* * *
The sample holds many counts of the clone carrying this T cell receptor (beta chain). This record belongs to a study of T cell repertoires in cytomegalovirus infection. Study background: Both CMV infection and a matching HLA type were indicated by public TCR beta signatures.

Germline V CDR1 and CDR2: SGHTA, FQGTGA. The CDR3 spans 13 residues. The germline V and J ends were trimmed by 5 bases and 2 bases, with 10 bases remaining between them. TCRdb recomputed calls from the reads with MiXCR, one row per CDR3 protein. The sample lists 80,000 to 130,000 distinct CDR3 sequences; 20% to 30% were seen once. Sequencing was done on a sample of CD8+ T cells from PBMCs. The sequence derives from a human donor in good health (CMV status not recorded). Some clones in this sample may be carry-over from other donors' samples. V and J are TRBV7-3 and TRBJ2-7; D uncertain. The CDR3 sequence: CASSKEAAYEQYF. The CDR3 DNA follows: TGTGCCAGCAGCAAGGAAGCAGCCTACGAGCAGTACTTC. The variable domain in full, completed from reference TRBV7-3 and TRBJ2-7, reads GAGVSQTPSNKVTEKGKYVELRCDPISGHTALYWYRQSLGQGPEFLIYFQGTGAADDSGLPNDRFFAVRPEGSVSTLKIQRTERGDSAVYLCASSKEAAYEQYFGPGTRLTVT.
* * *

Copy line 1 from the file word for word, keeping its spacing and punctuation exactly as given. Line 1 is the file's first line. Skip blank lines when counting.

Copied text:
The sample holds many counts of the clone carrying this T cell receptor (beta chain). This record belongs to a study of T cell repertoires in cytomegalovirus infection. Study background: Both CMV infection and a matching HLA type were indicated by public TCR beta signatures.